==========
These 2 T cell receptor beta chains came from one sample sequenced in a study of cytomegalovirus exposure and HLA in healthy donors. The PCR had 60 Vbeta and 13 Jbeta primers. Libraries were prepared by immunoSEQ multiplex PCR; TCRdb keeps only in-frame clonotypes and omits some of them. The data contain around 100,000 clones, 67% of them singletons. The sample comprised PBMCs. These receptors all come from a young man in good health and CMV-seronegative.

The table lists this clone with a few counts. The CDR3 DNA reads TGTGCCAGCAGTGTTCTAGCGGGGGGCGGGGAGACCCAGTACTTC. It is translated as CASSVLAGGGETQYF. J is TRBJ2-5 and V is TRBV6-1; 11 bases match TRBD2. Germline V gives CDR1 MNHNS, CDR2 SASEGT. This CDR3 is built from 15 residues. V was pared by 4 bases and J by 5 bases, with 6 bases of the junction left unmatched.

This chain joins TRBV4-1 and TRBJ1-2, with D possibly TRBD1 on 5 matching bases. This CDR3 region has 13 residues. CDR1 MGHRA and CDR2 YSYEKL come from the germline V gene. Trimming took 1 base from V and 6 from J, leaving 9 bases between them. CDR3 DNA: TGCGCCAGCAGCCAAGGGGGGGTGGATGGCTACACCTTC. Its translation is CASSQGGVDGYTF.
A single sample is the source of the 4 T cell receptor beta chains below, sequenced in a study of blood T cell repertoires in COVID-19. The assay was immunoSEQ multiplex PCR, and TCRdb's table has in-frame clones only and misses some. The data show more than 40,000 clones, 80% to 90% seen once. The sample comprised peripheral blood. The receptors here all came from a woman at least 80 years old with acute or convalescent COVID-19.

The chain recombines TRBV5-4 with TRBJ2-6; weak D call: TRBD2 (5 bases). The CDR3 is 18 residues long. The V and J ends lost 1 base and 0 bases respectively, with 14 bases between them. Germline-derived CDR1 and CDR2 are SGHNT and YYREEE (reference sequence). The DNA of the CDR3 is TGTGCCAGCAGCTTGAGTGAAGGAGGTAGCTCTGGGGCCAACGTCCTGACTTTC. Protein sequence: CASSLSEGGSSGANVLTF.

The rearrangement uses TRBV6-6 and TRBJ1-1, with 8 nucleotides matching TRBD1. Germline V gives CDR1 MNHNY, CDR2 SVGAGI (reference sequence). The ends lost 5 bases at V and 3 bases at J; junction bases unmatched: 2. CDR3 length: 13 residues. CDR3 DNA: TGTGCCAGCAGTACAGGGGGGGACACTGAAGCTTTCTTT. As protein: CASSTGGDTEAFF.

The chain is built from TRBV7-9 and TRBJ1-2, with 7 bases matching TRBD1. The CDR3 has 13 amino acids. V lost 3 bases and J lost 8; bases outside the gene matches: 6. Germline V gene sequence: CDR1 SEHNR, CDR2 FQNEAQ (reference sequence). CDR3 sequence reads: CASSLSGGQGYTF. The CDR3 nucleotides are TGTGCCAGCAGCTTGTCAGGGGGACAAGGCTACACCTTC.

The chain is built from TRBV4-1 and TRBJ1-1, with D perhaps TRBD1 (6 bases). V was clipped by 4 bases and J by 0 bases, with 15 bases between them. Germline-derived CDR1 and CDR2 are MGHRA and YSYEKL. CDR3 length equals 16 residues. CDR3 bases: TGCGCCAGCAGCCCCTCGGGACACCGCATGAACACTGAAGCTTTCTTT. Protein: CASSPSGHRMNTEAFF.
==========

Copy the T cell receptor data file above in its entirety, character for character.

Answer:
These 2 T cell receptor beta chains came from one sample sequenced in a study of cytomegalovirus exposure and HLA in healthy donors. The PCR had 60 Vbeta and 13 Jbeta primers. Libraries were prepared by immunoSEQ multiplex PCR; TCRdb keeps only in-frame clonotypes and omits some of them. The data contain around 100,000 clones, 67% of them singletons. The sample comprised PBMCs. These receptors all come from a young man in good health and CMV-seronegative.

The table lists this clone with a few counts. The CDR3 DNA reads TGTGCCAGCAGTGTTCTAGCGGGGGGCGGGGAGACCCAGTACTTC. It is translated as CASSVLAGGGETQYF. J is TRBJ2-5 and V is TRBV6-1; 11 bases match TRBD2. Germline V gives CDR1 MNHNS, CDR2 SASEGT. This CDR3 is built from 15 residues. V was pared by 4 bases and J by 5 bases, with 6 bases of the junction left unmatched.

This chain joins TRBV4-1 and TRBJ1-2, with D possibly TRBD1 on 5 matching bases. This CDR3 region has 13 residues. CDR1 MGHRA and CDR2 YSYEKL come from the germline V gene. Trimming took 1 base from V and 6 from J, leaving 9 bases between them. CDR3 DNA: TGCGCCAGCAGCCAAGGGGGGGTGGATGGCTACACCTTC. Its translation is CASSQGGVDGYTF.
A single sample is the source of the 4 T cell receptor beta chains below, sequenced in a study of blood T cell repertoires in COVID-19. The assay was immunoSEQ multiplex PCR, and TCRdb's table has in-frame clones only and misses some. The data show more than 40,000 clones, 80% to 90% seen once. The sample comprised peripheral blood. The receptors here all came from a woman at least 80 years old with acute or convalescent COVID-19.

The chain recombines TRBV5-4 with TRBJ2-6; weak D call: TRBD2 (5 bases). The CDR3 is 18 residues long. The V and J ends lost 1 base and 0 bases respectively, with 14 bases between them. Germline-derived CDR1 and CDR2 are SGHNT and YYREEE (reference sequence). The DNA of the CDR3 is TGTGCCAGCAGCTTGAGTGAAGGAGGTAGCTCTGGGGCCAACGTCCTGACTTTC. Protein sequence: CASSLSEGGSSGANVLTF.

The rearrangement uses TRBV6-6 and TRBJ1-1, with 8 nucleotides matching TRBD1. Germline V gives CDR1 MNHNY, CDR2 SVGAGI (reference sequence). The ends lost 5 bases at V and 3 bases at J; junction bases unmatched: 2. CDR3 length: 13 residues. CDR3 DNA: TGTGCCAGCAGTACAGGGGGGGACACTGAAGCTTTCTTT. As protein: CASSTGGDTEAFF.

The chain is built from TRBV7-9 and TRBJ1-2, with 7 bases matching TRBD1. The CDR3 has 13 amino acids. V lost 3 bases and J lost 8; bases outside the gene matches: 6. Germline V gene sequence: CDR1 SEHNR, CDR2 FQNEAQ (reference sequence). CDR3 sequence reads: CASSLSGGQGYTF. The CDR3 nucleotides are TGTGCCAGCAGCTTGTCAGGGGGACAAGGCTACACCTTC.

The chain is built from TRBV4-1 and TRBJ1-1, with D perhaps TRBD1 (6 bases). V was clipped by 4 bases and J by 0 bases, with 15 bases between them. Germline-derived CDR1 and CDR2 are MGHRA and YSYEKL. CDR3 length equals 16 residues. CDR3 bases: TGCGCCAGCAGCCCCTCGGGACACCGCATGAACACTGAAGCTTTCTTT. Protein: CASSPSGHRMNTEAFF.